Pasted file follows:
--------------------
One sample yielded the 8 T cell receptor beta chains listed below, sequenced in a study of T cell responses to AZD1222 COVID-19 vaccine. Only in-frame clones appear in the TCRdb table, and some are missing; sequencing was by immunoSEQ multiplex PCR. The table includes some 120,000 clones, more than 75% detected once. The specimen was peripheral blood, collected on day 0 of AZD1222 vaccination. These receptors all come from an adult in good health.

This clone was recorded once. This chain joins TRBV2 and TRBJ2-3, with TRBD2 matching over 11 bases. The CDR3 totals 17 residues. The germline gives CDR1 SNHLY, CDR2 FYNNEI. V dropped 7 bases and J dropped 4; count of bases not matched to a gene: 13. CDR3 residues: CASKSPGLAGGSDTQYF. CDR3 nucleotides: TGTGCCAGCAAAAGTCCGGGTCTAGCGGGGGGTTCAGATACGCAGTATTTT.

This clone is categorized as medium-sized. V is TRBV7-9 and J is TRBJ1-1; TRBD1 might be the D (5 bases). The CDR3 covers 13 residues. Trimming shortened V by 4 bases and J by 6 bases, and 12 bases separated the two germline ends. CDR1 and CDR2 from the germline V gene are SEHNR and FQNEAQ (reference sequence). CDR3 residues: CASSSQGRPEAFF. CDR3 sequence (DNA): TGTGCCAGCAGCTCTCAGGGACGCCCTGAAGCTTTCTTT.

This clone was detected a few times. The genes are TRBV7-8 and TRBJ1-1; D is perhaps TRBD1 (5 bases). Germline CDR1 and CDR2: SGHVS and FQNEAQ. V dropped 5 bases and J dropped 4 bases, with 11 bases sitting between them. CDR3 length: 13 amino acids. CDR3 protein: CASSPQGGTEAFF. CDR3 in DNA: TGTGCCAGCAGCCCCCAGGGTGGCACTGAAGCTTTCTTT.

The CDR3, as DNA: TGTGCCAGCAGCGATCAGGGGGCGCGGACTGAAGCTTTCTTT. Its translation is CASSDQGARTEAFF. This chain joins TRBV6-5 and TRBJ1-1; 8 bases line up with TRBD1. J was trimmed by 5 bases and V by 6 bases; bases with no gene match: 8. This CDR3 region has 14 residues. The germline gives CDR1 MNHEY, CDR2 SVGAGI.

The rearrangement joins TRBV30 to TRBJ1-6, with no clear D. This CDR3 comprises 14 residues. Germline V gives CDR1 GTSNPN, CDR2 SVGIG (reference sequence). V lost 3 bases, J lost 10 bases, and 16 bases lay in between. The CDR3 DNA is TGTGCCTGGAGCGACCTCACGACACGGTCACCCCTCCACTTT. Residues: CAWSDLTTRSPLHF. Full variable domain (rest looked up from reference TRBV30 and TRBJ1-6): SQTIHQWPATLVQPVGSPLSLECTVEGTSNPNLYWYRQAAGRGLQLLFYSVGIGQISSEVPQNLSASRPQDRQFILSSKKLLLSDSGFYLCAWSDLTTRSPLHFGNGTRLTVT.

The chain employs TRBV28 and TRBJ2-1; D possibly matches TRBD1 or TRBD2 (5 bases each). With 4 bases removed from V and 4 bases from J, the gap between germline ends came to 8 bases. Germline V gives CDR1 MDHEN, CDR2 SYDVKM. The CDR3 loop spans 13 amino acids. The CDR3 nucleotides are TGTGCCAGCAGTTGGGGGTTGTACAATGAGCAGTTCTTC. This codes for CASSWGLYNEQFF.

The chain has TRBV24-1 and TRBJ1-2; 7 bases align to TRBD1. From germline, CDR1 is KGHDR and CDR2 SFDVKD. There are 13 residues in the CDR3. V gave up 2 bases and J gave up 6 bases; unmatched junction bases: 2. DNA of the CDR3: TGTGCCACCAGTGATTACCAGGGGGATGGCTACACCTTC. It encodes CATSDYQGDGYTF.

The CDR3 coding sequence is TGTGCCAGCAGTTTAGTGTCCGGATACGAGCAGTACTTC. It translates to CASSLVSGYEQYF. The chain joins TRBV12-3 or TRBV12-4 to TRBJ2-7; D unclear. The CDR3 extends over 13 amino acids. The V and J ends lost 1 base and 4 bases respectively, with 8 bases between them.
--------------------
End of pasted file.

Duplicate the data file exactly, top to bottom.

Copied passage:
One sample yielded the 8 T cell receptor beta chains listed below, sequenced in a study of T cell responses to AZD1222 COVID-19 vaccine. Only in-frame clones appear in the TCRdb table, and some are missing; sequencing was by immunoSEQ multiplex PCR. The table includes some 120,000 clones, more than 75% detected once. The specimen was peripheral blood, collected on day 0 of AZD1222 vaccination. These receptors all come from an adult in good health.

This clone was recorded once. This chain joins TRBV2 and TRBJ2-3, with TRBD2 matching over 11 bases. The CDR3 totals 17 residues. The germline gives CDR1 SNHLY, CDR2 FYNNEI. V dropped 7 bases and J dropped 4; count of bases not matched to a gene: 13. CDR3 residues: CASKSPGLAGGSDTQYF. CDR3 nucleotides: TGTGCCAGCAAAAGTCCGGGTCTAGCGGGGGGTTCAGATACGCAGTATTTT.

This clone is categorized as medium-sized. V is TRBV7-9 and J is TRBJ1-1; TRBD1 might be the D (5 bases). The CDR3 covers 13 residues. Trimming shortened V by 4 bases and J by 6 bases, and 12 bases separated the two germline ends. CDR1 and CDR2 from the germline V gene are SEHNR and FQNEAQ (reference sequence). CDR3 residues: CASSSQGRPEAFF. CDR3 sequence (DNA): TGTGCCAGCAGCTCTCAGGGACGCCCTGAAGCTTTCTTT.

This clone was detected a few times. The genes are TRBV7-8 and TRBJ1-1; D is perhaps TRBD1 (5 bases). Germline CDR1 and CDR2: SGHVS and FQNEAQ. V dropped 5 bases and J dropped 4 bases, with 11 bases sitting between them. CDR3 length: 13 amino acids. CDR3 protein: CASSPQGGTEAFF. CDR3 in DNA: TGTGCCAGCAGCCCCCAGGGTGGCACTGAAGCTTTCTTT.

The CDR3, as DNA: TGTGCCAGCAGCGATCAGGGGGCGCGGACTGAAGCTTTCTTT. Its translation is CASSDQGARTEAFF. This chain joins TRBV6-5 and TRBJ1-1; 8 bases line up with TRBD1. J was trimmed by 5 bases and V by 6 bases; bases with no gene match: 8. This CDR3 region has 14 residues. The germline gives CDR1 MNHEY, CDR2 SVGAGI.

The rearrangement joins TRBV30 to TRBJ1-6, with no clear D. This CDR3 comprises 14 residues. Germline V gives CDR1 GTSNPN, CDR2 SVGIG (reference sequence). V lost 3 bases, J lost 10 bases, and 16 bases lay in between. The CDR3 DNA is TGTGCCTGGAGCGACCTCACGACACGGTCACCCCTCCACTTT. Residues: CAWSDLTTRSPLHF. Full variable domain (rest looked up from reference TRBV30 and TRBJ1-6): SQTIHQWPATLVQPVGSPLSLECTVEGTSNPNLYWYRQAAGRGLQLLFYSVGIGQISSEVPQNLSASRPQDRQFILSSKKLLLSDSGFYLCAWSDLTTRSPLHFGNGTRLTVT.

The chain employs TRBV28 and TRBJ2-1; D possibly matches TRBD1 or TRBD2 (5 bases each). With 4 bases removed from V and 4 bases from J, the gap between germline ends came to 8 bases. Germline V gives CDR1 MDHEN, CDR2 SYDVKM. The CDR3 loop spans 13 amino acids. The CDR3 nucleotides are TGTGCCAGCAGTTGGGGGTTGTACAATGAGCAGTTCTTC. This codes for CASSWGLYNEQFF.

The chain has TRBV24-1 and TRBJ1-2; 7 bases align to TRBD1. From germline, CDR1 is KGHDR and CDR2 SFDVKD. There are 13 residues in the CDR3. V gave up 2 bases and J gave up 6 bases; unmatched junction bases: 2. DNA of the CDR3: TGTGCCACCAGTGATTACCAGGGGGATGGCTACACCTTC. It encodes CATSDYQGDGYTF.

The CDR3 coding sequence is TGTGCCAGCAGTTTAGTGTCCGGATACGAGCAGTACTTC. It translates to CASSLVSGYEQYF. The chain joins TRBV12-3 or TRBV12-4 to TRBJ2-7; D unclear. The CDR3 extends over 13 amino acids. The V and J ends lost 1 base and 4 bases respectively, with 8 bases between them.